Japan’s public transportation system has come to symbolize everything right about Japanese society. Almost without exception, the trains arrive exactly on schedule, the stations are air-conditioned or heated depending on the season, and the seats are upholstered. There is little trash or vandalism or crime, and the main problems are those associated with overcrowding — chikan (groping) being the most prominent. I’m not saying I would go so far as to eat an abandoned cupcake found on a Japanese commuter train, but I would be fine with sitting next to it. In New York, it would surely be disgustingly mashed into the plastic seats by a guy with some manner of open wound.
We foreigners tend to give the Japanese a lot of points for the impeccable quality of public transport, but the motivations for excellence do not become clear until one experiences a system failure. Last week, the Den-en Toshi Line stopped running around 10 a.m., and this morning, the widely-used JR Yamanote Line ceased service for almost five hours. The result of these breakdowns is total and utter chaos. The city stops working, and stations are swarmed with masses desperate to receive small pieces of paper from train attendants proving their tardiness was caused by a mechanical problem and not personal transgression.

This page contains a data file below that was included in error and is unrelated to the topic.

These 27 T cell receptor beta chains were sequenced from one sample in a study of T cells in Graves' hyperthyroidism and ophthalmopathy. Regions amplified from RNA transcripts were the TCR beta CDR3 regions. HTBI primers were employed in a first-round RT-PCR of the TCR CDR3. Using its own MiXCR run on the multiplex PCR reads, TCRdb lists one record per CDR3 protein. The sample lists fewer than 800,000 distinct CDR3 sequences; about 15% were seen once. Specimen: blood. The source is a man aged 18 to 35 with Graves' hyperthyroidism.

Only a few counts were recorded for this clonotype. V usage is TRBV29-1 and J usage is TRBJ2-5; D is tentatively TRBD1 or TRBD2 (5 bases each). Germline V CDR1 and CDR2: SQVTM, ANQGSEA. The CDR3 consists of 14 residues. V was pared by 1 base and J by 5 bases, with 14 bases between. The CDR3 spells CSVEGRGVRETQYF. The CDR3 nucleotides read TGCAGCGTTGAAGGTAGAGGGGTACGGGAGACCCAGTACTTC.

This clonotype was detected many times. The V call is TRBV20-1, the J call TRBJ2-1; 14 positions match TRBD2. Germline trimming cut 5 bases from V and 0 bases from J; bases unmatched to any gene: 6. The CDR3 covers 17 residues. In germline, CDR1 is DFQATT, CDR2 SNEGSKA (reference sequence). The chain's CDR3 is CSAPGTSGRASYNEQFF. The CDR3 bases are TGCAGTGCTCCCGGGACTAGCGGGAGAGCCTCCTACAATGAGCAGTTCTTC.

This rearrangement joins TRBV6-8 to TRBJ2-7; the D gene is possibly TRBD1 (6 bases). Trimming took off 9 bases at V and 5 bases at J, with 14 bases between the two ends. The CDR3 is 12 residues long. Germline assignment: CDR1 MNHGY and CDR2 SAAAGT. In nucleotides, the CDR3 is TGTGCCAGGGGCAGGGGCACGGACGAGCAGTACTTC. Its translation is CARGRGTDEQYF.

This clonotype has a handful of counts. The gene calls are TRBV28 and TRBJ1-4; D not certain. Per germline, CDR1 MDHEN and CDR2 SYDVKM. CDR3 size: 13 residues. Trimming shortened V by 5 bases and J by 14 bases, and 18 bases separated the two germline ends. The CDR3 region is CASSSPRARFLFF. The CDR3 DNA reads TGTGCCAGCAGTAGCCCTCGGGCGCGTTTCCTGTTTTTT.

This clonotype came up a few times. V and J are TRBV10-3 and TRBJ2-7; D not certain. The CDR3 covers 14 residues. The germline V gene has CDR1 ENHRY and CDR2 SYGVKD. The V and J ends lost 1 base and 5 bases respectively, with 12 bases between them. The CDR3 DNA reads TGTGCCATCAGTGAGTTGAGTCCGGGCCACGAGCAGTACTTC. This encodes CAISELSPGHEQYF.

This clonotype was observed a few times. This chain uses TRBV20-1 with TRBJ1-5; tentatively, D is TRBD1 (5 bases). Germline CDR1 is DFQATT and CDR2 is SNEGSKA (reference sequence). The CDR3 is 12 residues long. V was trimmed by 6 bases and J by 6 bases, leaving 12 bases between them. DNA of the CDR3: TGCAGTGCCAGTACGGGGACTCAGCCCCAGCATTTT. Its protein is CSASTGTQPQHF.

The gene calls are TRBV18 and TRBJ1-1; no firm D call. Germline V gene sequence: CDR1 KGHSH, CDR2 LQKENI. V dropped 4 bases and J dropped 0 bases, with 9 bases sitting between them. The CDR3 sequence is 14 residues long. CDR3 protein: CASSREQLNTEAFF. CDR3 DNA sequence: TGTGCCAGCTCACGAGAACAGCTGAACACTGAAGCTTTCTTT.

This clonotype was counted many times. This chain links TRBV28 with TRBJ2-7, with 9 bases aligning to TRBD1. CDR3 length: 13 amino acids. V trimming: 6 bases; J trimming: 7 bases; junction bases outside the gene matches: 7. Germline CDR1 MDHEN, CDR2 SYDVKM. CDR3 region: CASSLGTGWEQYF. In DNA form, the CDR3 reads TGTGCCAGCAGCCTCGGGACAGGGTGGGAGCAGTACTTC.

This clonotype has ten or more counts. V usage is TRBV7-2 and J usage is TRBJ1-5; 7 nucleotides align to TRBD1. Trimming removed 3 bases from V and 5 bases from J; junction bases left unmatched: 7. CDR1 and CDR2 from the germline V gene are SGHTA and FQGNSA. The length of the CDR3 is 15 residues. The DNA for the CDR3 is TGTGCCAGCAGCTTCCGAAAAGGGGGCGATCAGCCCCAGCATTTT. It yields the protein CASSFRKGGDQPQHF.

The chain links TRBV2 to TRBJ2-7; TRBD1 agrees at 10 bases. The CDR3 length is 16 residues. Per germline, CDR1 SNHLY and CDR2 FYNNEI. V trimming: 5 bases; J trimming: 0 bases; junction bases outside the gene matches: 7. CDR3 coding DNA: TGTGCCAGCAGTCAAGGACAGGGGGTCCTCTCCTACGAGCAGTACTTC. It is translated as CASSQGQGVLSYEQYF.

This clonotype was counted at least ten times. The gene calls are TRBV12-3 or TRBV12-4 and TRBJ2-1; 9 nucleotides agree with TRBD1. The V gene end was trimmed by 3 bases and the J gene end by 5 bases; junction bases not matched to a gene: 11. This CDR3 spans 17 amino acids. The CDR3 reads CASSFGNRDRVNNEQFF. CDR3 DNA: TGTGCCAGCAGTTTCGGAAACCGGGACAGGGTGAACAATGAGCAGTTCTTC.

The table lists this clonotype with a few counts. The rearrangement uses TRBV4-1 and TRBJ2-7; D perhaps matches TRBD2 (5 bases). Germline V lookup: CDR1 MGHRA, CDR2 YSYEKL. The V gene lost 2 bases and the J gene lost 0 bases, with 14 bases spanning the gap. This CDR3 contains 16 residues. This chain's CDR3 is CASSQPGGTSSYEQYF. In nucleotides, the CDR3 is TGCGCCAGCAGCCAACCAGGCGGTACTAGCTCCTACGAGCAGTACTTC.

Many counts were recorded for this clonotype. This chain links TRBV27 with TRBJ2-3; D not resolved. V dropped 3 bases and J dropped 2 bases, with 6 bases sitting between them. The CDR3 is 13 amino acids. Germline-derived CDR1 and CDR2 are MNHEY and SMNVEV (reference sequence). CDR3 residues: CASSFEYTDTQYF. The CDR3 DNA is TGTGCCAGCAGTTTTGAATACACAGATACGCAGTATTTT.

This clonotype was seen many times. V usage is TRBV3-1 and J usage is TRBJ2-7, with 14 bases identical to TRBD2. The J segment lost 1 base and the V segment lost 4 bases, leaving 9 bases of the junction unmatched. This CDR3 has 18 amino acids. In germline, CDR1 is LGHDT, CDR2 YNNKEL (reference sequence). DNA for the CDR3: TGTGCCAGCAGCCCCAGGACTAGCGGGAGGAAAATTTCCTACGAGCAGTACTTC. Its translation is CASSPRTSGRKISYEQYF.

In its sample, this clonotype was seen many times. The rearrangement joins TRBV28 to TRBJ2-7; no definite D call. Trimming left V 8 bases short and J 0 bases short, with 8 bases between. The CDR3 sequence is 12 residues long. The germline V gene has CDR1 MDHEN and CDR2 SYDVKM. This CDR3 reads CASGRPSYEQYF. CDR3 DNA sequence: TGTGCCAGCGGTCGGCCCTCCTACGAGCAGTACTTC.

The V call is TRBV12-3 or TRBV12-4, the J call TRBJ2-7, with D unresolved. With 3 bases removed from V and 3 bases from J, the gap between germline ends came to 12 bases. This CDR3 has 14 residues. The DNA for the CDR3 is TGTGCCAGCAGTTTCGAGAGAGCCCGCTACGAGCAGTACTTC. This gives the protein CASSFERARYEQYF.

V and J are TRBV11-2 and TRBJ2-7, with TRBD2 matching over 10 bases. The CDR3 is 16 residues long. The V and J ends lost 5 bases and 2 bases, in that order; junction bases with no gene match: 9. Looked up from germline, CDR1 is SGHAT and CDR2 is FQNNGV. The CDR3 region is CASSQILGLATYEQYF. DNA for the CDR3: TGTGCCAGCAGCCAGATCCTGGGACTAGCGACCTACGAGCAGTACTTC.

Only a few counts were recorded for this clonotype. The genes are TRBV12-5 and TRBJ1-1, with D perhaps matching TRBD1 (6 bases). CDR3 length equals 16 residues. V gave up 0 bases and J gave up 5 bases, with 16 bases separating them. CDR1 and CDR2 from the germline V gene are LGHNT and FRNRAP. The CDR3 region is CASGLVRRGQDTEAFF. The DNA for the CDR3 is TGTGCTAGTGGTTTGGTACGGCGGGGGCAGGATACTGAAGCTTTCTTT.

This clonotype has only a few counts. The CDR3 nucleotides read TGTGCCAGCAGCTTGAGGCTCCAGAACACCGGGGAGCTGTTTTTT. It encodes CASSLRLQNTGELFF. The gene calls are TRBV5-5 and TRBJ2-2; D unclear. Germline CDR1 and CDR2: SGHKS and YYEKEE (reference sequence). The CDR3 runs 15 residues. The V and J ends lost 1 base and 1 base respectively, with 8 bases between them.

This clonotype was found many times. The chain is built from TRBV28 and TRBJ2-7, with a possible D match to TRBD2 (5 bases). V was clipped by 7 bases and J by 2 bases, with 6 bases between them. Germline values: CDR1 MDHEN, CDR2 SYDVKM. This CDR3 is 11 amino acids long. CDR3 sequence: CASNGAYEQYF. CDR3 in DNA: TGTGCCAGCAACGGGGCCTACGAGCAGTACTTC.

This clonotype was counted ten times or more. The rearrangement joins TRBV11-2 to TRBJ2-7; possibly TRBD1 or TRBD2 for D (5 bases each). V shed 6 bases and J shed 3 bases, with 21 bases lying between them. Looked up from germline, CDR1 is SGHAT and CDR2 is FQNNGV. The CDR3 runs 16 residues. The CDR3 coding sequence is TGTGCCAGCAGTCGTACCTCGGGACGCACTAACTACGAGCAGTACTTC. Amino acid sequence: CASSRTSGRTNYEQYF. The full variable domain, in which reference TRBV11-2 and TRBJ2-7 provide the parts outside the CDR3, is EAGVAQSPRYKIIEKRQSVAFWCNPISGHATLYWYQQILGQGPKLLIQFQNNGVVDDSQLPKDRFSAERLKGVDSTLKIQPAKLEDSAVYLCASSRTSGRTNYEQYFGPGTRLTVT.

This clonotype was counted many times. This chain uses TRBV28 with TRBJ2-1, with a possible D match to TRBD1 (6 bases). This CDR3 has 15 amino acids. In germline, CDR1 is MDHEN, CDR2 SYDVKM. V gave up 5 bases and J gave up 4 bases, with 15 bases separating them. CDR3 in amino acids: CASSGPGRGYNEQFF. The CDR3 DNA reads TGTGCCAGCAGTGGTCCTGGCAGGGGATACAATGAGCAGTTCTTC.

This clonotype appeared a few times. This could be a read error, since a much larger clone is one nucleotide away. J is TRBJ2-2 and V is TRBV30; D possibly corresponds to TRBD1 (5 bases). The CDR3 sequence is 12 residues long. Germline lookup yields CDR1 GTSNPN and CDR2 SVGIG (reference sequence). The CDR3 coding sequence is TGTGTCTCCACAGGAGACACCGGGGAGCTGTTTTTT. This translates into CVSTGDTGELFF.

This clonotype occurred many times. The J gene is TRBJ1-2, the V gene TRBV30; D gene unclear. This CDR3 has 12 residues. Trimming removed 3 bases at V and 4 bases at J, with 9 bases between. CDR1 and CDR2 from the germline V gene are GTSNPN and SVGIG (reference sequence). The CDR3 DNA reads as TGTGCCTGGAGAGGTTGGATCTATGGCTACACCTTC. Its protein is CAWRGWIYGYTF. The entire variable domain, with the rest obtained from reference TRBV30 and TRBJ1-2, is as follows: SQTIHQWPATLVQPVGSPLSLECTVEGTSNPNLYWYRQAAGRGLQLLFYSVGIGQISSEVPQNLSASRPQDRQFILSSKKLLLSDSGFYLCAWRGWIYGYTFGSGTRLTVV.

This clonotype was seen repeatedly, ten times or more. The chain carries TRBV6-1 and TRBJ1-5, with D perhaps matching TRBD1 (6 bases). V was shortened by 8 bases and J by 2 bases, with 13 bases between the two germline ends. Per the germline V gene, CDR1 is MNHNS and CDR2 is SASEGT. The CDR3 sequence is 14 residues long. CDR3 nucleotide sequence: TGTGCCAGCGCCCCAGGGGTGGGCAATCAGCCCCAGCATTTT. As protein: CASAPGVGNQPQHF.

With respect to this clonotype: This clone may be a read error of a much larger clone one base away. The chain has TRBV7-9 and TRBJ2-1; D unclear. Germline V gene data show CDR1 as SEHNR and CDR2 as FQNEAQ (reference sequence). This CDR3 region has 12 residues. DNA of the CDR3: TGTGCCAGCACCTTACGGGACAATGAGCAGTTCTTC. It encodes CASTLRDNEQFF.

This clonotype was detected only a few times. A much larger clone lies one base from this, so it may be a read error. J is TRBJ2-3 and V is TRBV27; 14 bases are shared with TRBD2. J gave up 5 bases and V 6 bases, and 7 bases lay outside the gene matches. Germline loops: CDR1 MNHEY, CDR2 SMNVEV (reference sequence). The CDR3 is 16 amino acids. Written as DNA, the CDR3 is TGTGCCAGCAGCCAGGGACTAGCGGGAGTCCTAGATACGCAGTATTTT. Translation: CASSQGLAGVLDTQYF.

These events suggest that the precise scheduling is not a consumer-oriented “nicety” or dedication to “proper protocol,” but to a certain extent, an integral part of a mathematical solution to moving large numbers of people around the city in the peak hours of the morning. This morning’s failure of the Yamanote line led to the stoppage of two or three other connecting lines. It’s a very delicate system, and Tokyo’s population increases over the last fifty years due to both industrialization and post-industrialization have only put more and more pressure on its exactness.
In other words, there are too many users on the system, but since the current state of the Japanese economy needs this enormous amount of people coming into Tokyo every day, the only possible option is scientific accuracy in train arrivals.
These functional pressures may lead to a “culture of punctuality,” but no matter how loose and surly train station employees become, the system cannot handle even the smallest deviation. We consumers and train riders appreciate the attendants’ image of order and hard-work, but maybe it’s a bit much to prove a causal link between “culture” and train schedules. The trains in Japan move on time because they have to.